‘New Girl’ – ‘Fancyman, Part 1’: Rich man, poor man

A review of tonight’s “New Girl” – perhaps the best episode the show has done to date – coming up just as soon as I blame my period…

Again, “Fancyman Part 1” is the strongest episode they’ve given us since the pilot, and maybe the best one they’ve done so far – and that’s even with a Winston subplot that was middling at best (and carried by Schmidt). So what elevated this one above previous installments? Let’s break it down:

1. The answer is simple: volume. Like the ABC show that currently employs Coach, this one was just packed with jokes – and, specifically, jokes that kept on landing and landing and landing.  It felt like every scene (particularly in the Jess/Nick end of things) carried through its various story objectives while still throwing in an array of gags that made me keep reaching for the remote, either to go freeze-frame a good visual gag (Jess’ list of Alternatives to Intercourse included “Write a convict” and “Watch ‘Friday Night Lights'”) or to rewind and catch one joke I missed while laughing at another. Jess’ monologue about the ragtag group of kids she’d bring together (“a Jewish kid with a keyboard, a little slut who can dance, and one fatso…”) was just one of many of those.

2. Nick and Jess were both dialed in perfectly. Over the last handful of episodes, the show pushed Nick’s Grumpy Young Man affectations so far that he started to become unpleasant. There’s “make your heroine’s potential love interest her temperamental opposite so there will be conflict whenever we push the button that,” and then there’s “make one of your leads someone no one would ever want to spend time with ever ever ever.” But “Fancyman” had fun with his dour Occupy My Apartment persona, first as he was pumping Jess up to hate Russell, and especially once he fell in love with Russell and all the trappings of his wealth. As the outtakes at the end of the tag(*) suggested, I would have been happy to watch Jake Johnson improvise “President Miller” phone calls for a very long time.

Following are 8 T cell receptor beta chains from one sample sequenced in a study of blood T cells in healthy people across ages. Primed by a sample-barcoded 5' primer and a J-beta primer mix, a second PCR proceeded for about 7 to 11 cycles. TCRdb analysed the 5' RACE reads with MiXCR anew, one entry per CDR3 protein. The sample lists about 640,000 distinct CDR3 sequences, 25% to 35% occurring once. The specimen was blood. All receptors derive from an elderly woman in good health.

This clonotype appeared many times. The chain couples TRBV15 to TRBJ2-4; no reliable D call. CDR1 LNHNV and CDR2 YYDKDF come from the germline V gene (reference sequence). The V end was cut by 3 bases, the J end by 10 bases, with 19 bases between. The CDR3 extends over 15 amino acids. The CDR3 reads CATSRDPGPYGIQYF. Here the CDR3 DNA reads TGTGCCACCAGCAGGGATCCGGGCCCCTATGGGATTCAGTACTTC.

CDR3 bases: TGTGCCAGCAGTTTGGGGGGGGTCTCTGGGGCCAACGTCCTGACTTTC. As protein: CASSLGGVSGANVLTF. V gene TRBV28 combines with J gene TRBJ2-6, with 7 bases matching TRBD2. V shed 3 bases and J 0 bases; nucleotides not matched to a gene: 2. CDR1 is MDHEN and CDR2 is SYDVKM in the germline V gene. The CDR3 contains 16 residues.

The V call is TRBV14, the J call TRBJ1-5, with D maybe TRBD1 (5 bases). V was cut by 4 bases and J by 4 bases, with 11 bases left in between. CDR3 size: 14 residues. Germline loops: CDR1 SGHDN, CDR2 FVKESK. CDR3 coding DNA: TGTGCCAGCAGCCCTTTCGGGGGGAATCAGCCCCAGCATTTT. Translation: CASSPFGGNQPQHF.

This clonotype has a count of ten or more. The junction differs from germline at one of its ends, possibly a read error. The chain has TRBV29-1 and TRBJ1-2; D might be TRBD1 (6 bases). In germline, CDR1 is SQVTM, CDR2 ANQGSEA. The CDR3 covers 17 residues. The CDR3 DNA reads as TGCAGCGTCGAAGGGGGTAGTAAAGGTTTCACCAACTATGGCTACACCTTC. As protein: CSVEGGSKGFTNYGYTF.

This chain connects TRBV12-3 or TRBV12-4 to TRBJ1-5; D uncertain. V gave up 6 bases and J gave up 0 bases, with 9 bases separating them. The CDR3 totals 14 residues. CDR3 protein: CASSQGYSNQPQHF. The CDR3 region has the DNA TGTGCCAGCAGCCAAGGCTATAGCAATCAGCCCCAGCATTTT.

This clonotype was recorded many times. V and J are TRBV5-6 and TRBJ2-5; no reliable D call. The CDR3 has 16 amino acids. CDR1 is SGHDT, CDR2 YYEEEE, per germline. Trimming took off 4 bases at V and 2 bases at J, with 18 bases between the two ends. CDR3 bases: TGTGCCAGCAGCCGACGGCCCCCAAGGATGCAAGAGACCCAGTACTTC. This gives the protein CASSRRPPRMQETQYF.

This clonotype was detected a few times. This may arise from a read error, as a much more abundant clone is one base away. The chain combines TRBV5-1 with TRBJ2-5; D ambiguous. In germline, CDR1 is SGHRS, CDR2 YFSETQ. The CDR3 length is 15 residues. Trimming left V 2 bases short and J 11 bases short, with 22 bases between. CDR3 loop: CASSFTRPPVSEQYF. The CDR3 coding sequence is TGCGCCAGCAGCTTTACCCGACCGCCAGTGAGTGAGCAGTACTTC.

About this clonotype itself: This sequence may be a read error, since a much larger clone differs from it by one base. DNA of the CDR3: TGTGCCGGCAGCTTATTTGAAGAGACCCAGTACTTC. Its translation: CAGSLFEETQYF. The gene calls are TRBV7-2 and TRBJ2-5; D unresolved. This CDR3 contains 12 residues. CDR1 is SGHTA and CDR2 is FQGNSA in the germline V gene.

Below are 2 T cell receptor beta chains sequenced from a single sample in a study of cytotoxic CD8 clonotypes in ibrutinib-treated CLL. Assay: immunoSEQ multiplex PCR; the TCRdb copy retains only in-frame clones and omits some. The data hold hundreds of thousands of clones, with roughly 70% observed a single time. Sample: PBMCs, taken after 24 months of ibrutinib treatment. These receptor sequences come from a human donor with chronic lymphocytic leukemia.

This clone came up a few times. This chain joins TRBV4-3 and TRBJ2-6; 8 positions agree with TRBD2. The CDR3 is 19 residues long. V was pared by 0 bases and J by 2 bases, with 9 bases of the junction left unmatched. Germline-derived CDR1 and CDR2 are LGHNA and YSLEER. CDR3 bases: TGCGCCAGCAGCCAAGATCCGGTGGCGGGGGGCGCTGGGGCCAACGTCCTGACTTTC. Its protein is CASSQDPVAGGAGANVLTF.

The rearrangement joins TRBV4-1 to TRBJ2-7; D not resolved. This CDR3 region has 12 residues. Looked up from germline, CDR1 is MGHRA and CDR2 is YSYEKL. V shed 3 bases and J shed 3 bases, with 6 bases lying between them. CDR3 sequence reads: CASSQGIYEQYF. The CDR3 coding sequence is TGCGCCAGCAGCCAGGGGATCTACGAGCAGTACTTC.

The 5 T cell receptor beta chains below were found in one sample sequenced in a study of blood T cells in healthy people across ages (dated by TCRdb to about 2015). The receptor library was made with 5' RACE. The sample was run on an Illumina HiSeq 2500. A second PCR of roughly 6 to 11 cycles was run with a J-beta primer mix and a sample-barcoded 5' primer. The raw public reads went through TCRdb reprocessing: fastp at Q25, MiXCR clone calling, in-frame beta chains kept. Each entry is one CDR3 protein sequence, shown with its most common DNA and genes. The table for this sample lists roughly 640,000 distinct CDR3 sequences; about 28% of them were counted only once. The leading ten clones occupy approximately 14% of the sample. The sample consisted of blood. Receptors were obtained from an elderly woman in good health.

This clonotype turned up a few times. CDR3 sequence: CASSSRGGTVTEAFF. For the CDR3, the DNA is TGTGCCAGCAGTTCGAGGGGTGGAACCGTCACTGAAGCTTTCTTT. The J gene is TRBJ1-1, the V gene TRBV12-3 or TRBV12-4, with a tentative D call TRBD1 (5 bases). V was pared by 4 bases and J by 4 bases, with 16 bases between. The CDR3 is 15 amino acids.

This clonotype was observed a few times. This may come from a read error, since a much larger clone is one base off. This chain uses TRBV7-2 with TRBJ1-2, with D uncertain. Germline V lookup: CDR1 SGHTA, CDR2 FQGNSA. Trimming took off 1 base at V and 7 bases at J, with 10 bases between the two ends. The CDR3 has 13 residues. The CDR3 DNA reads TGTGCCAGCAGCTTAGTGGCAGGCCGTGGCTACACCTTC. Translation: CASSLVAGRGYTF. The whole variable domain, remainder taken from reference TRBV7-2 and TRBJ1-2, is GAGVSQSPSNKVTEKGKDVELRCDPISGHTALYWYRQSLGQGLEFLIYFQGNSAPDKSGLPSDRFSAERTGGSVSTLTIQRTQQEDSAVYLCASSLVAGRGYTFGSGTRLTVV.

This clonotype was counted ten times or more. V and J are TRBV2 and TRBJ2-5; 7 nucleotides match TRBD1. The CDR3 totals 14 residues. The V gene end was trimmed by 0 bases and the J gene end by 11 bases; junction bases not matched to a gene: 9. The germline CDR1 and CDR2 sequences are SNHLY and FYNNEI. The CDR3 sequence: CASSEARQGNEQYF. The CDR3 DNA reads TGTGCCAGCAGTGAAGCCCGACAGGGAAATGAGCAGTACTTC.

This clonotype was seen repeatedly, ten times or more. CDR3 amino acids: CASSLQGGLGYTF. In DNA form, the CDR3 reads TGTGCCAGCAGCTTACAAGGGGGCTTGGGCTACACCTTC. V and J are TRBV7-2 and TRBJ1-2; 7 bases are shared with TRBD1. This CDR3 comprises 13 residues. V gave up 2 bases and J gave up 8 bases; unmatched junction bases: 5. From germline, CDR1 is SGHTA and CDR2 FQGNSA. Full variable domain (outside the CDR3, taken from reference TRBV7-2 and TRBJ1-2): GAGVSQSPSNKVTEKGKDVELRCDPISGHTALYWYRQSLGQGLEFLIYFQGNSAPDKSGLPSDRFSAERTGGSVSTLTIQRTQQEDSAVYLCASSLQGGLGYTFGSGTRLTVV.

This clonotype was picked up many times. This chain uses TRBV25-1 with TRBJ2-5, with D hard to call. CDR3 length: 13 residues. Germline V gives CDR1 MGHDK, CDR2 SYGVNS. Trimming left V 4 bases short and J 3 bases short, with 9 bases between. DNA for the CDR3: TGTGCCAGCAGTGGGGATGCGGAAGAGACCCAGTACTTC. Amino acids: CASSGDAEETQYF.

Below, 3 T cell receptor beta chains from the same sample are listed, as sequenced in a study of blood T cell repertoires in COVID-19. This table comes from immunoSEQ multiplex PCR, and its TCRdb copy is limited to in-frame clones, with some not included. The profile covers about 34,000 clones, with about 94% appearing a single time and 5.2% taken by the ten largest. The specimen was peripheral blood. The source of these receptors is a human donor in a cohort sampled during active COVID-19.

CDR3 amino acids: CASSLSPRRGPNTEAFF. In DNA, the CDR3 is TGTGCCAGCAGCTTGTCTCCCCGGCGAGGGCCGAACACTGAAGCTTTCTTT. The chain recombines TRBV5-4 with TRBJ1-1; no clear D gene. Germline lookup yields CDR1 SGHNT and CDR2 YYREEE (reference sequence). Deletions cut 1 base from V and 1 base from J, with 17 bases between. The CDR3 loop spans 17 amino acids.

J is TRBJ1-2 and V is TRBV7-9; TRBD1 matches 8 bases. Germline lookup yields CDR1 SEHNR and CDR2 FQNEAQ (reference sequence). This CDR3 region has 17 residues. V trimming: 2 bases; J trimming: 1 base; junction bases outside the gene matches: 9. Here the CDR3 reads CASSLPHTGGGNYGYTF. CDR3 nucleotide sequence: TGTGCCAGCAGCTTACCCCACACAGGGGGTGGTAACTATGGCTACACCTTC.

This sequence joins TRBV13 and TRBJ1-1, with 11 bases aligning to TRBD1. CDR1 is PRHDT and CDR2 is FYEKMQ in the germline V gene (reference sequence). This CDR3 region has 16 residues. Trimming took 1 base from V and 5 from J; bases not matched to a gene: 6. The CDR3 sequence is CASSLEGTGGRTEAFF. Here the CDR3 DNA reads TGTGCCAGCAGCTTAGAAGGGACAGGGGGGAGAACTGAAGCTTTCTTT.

(*) Now FOX is starting to do the same irritating timeslot games that NBC does with its Thursday sitcoms. I don’t record “Breaking In,” and didn’t get around to watching “New Girl” until close to midnight, and the recording cut off with close to two minutes of show remaining. Had to wait until morning to watch the rest On Demand. Grrr. (When ABC does the same thing, they at least acknowledge it in their listings so a recording will go until, say, 10:02.) Time to start padding that recording…  

Similarly, Jess was balanced just right: quirky and over-enthusiastic and clumsy (both socially and physically) but not an oblivious magical creature from the Land of the Fae. So long as the writers keep her a believable human, they can wring lots of laughs out of her arming a bidet, falling into a Koi pond, or launching into a British accent and then immediately swallowing it upon recognizing it wasn’t being well-received. Fine, fine work from Zooey Deschanel tonight.

3. Schmidt was on fire. The Winston subplot brought back both his competitive streak and his part-time nanny gig from the office party episode, both of which were welcome from both a continuity standpoint and from a “we are slowly figuring out a personality for this guy” standpoint. That said, pretty much every laugh in that story came courtesy of Schmidt, who was nearly at maximum douche, but in such an enthusiastic, self-aware way (note that he keeps stuffing the jar with bills when no one is around) that it kept being funny. His running monologue while Winston and Shelby were making out was a particular delight. (“You want me to put on some Jodeci?”)

4. Because… Dermot Mulroney… was good? Very good? If you’re a regular Firewall & Iceberg Podcast listener, then you know Dan and I have said many, many, many unkind things about Mr. Mulroney in the past, primarily in regards to his inexplicable casting in the unsold “Rockford Files” remake from a couple of years ago. Simply put, while I wouldn’t call Mulroney terrible, he’s never someone I’ve felt has added anything to anything he’s been in. My belief was that you don’t cast Dermot Mulroney because he’s going to be great; you cast him because he’s available (or possibly because you’ve confused him with Dylan McDermott).

But darn it if he wasn’t both charming and funny as the coolest rich guy ever. He was relaxed (which was a nice contrast to both Jess and Nick) without seeming bland, able to banter well with the regular cast, and believable as someone both Jess and Nick would develop a massive crush on. I remember watching “My Best Friend’s Wedding” many many moons ago and wondering why on Earth Cameron Diaz and Julia Roberts were fighting over him, and yet here I completely bought him as someone about whom Nick would say “He smells like strong coffee and going to see a man about a horse.”

Very, very good stuff – and that’s not even mentioning Cece calling out Jess for her terrible taste in men (though that scene conveniently ignored Justin Long) – and I’m now very eager to see Part 2.

Dammit, “New Girl.” You’ve made me excited to see something because of Dermot Mulroney. What’s your encore: making me belatedly see the genius of “The Killing”?

What did everybody else think?